We see advertisements of sports drink all over billboards, commercials, the gym, and grocery stores. They are advertised as a drink which helps athletes replenish with electrolytes and water after exercising or playing sports. The question is, are sports drinks really a good choice for you in the long-run?
Back in 8th grade, I was on the varsity track team. I would run a two-mile and one-mile race in every meet. During practice, we would be running and training vigorously for a few hours after school. One of my teammates had a tradition at every track meet, to munch half a bag of jelly beans before she runs. While I was keen for my health, I was evidently not yet educated in my profession. However, even as a middle schooled student, I felt that something was wrong with this notion. When I asked her why she did this, she claimed that it helps her run faster. I must mention, she ran short distance. I began to observe and recognized that yes, when she gobbled those jelly beans she was up in the air and “energized.” As soon as she’d finish running though, she’d flush those jelly beans down with a bright blue sports drink. Give it a few minutes, and she was exhausted on the grass. She’d lay down and be tired until the end of the meet. I had a feeling it had to do with all the sugar from the candy and drink.
Yes, sports drinks are full of sugar or high fructose corn syrup, lots of it too. If the kind you buy is labeled as “sugar-free,” then you’re most likely consuming an artificial sweetener. Artificial sweeteners are man-made in a lab, and are pure chemicals. They have been proven to cause cancer, obesity, and surprisingly to many, more cravings. Atop that, sports drinks are full of food coloring. I just don’t comprehend how something bright red, green, orange, and blue can be advertised as a health food. Along with many food dyes, sports drinks contain natural and artificial flavorings, which explains the dozens of flavors you’ll find on the market. Some sports drinks have more than 4 teaspoons of sugar in just half a cup. The problem is, the majority don’t stop drinking them at half a cup, they consume the entire bottle! What can you do to optimize your energy after playing sports or working out?
Try something more natural, like coconut water. Look for unpasteurized kinds, otherwise the majority of the benefits are already depleted. Coconut water contains electrolytes which will aid you in replenishing your cells and quenching your thirst after vigorous physical activity. Try adding coconut water to homemade smoothies, and drink that instead of sports drinks full of refined sweeteners. If you’re not a fan of coconut, search for a grass-fed organic whey protein powder which will help aid in muscle recovery after a workout. As I’ve mentioned in a previous column, unfortunately, the majority of protein powders are full of junk. Artificial sweeteners, natural flavorings, and even hydrogenated oil can be found in many brands. If you’re unable to find an organic alternative, try whole food meals post workouts or physical activity instead. Eating organic pasture-raised eggs, fish, or other high protein whole foods is a wise choice. Opt for water along with this meal, and you’ll feel more energized than if you drank the sports drink to begin with. Best of all, you won’t have a blood sugar crash after an hour.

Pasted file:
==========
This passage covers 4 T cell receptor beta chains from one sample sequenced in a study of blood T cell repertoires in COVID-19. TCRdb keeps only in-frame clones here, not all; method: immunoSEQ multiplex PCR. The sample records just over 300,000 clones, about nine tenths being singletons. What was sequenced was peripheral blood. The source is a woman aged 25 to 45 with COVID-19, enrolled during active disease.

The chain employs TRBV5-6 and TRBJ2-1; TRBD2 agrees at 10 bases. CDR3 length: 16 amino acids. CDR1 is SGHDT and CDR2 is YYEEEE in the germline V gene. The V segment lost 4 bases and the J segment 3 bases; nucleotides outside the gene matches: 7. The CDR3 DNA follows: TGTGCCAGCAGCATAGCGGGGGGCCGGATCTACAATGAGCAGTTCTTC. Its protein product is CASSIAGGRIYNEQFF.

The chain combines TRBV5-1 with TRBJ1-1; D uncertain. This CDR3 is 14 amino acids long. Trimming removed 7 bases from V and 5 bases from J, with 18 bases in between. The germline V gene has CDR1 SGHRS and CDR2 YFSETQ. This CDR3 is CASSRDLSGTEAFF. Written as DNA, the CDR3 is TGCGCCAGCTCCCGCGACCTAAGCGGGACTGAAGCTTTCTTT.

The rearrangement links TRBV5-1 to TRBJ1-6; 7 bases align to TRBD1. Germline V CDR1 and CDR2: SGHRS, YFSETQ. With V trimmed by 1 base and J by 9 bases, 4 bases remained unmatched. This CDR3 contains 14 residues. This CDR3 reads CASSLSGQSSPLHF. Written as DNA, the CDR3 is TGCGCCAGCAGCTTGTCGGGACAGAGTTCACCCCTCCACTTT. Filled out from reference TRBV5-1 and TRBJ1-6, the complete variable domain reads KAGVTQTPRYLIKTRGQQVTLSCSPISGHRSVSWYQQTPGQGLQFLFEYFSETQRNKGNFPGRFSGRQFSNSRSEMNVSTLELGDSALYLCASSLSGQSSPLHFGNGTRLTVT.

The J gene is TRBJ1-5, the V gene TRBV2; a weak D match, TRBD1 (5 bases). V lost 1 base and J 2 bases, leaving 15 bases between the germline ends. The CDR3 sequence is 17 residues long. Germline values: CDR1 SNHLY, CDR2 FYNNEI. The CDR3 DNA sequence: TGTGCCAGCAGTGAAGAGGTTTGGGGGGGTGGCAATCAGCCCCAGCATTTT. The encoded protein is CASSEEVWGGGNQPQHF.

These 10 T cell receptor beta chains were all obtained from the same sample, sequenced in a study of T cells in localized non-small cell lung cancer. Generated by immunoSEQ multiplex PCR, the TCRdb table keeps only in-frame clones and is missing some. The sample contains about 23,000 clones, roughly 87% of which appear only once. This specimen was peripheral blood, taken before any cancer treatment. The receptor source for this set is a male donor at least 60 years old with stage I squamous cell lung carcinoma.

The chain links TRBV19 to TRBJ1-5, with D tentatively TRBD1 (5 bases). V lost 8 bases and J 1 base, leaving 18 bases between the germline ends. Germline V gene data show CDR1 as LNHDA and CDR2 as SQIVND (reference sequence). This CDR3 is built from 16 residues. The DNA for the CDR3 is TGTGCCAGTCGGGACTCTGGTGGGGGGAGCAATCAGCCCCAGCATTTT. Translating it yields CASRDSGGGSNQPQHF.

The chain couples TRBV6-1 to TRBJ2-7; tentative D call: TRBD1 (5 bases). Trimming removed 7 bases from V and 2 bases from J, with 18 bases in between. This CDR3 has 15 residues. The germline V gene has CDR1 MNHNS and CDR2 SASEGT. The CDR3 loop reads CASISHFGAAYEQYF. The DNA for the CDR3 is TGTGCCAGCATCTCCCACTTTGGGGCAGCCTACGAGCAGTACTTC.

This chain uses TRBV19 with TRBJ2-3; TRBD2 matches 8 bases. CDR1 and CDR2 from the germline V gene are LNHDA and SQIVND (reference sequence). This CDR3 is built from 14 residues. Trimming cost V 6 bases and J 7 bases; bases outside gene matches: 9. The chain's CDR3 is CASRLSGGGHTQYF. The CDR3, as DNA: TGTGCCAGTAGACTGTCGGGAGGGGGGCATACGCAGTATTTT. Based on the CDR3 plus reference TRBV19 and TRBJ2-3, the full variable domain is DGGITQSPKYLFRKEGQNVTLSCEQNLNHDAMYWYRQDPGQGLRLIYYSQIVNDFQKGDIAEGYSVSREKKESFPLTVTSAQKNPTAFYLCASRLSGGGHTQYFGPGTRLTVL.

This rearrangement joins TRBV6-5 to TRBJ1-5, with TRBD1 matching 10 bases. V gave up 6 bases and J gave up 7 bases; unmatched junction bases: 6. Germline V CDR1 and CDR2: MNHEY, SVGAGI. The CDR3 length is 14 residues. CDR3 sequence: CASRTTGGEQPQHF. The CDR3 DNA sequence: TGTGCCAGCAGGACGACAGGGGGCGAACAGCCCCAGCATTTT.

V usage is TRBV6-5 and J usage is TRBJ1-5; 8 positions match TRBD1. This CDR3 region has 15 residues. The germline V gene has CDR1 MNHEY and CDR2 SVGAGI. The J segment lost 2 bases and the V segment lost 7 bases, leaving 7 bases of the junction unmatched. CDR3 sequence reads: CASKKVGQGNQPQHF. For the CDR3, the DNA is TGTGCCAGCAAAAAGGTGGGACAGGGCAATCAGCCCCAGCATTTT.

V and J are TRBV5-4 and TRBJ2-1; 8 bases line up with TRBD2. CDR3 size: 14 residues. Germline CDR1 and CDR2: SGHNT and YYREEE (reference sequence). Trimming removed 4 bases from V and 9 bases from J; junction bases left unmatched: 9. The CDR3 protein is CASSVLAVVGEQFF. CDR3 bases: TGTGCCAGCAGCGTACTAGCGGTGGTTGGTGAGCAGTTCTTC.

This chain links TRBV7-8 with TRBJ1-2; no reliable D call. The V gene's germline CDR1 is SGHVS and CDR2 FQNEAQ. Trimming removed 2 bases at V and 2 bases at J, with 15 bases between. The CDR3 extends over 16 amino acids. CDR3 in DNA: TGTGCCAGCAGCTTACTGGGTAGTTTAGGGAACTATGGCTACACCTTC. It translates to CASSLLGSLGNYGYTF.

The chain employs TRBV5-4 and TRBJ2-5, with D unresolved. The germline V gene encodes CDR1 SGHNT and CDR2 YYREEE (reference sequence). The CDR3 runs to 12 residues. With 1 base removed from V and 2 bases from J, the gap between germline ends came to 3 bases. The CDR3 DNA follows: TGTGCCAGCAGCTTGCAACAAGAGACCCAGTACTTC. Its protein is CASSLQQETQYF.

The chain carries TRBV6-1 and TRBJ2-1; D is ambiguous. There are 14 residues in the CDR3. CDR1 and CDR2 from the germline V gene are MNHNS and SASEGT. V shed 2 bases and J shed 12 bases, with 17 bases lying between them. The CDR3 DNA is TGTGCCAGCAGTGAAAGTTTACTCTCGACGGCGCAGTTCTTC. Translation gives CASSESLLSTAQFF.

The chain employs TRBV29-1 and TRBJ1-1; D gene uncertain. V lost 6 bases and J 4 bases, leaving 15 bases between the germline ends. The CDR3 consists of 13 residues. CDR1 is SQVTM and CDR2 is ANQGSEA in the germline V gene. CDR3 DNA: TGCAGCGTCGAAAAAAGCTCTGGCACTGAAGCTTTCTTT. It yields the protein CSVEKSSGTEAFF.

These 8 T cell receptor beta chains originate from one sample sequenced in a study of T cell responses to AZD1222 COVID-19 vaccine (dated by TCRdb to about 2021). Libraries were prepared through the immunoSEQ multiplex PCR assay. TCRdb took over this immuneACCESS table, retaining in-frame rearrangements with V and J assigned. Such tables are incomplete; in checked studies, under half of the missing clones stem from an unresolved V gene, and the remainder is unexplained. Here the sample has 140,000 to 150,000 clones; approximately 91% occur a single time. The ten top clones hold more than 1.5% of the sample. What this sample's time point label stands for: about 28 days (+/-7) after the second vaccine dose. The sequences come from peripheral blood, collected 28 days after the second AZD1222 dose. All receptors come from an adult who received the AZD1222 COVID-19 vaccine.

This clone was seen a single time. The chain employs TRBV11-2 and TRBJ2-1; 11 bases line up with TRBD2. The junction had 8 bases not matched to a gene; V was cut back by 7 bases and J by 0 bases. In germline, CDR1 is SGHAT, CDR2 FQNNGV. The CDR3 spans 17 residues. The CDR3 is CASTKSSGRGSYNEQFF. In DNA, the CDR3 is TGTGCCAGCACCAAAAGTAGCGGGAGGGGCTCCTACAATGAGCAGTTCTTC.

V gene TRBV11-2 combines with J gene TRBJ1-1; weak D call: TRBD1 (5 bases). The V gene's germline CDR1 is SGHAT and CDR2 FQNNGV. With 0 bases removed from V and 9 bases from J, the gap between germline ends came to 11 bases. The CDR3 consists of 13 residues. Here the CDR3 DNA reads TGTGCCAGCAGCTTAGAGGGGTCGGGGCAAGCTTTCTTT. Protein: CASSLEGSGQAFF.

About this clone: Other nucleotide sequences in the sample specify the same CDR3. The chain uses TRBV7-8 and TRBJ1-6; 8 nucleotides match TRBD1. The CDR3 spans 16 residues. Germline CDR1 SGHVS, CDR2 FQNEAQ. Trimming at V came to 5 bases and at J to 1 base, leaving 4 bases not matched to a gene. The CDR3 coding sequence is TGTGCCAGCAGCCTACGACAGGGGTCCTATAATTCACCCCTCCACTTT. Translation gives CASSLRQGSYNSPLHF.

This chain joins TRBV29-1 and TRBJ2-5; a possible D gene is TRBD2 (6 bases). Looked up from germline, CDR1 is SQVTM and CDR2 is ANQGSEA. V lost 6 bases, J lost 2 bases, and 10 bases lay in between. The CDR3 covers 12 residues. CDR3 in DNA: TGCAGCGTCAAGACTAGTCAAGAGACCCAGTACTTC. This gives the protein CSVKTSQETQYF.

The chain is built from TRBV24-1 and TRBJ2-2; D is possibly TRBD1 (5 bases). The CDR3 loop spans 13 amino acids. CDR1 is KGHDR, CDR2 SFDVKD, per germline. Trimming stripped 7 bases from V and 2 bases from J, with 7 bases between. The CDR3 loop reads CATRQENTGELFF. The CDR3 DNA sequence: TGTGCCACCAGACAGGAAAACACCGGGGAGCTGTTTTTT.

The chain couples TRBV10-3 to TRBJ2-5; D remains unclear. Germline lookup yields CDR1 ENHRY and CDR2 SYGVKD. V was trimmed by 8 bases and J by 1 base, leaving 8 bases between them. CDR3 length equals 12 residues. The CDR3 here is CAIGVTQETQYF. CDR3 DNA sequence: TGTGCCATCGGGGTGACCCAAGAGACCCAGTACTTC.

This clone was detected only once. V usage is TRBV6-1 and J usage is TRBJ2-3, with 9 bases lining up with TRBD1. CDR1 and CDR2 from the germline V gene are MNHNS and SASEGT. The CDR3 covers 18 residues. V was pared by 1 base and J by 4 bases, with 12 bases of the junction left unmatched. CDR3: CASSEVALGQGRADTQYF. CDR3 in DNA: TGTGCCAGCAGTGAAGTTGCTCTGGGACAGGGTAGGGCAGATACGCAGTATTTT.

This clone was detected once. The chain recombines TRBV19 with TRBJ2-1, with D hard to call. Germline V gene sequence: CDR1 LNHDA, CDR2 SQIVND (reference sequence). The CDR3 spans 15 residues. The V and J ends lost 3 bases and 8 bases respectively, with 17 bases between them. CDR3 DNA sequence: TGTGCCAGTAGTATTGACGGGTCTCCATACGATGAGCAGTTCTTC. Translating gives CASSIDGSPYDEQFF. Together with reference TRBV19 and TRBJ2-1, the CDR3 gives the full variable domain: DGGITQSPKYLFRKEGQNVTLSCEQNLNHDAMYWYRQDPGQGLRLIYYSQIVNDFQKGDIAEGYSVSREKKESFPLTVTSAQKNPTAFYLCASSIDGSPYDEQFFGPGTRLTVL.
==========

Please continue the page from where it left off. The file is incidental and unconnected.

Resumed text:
Be more aware of what’s in your food and drinks, and don’t consume something because it’s popularly advertised all over the place. Opt for whole foods whenever possible, and read your labels carefully to recognize unwanted ingredients. Next time you play sports or workout, try skipping the sports drinks and going for something more health promoting.
Editor’s Note: Noor Salem is a Certified Integrative Nutrition Health Coach, and is CEO of her own wellness practice, Holistic Noortrition, LLC. Noor specialized in women’s health, weight loss, and food intolerance versus allergies. She offers individual and group health coaching programs, and is a speaker on the topic of holistic health at workshops and seminars. The views expressed here are her own.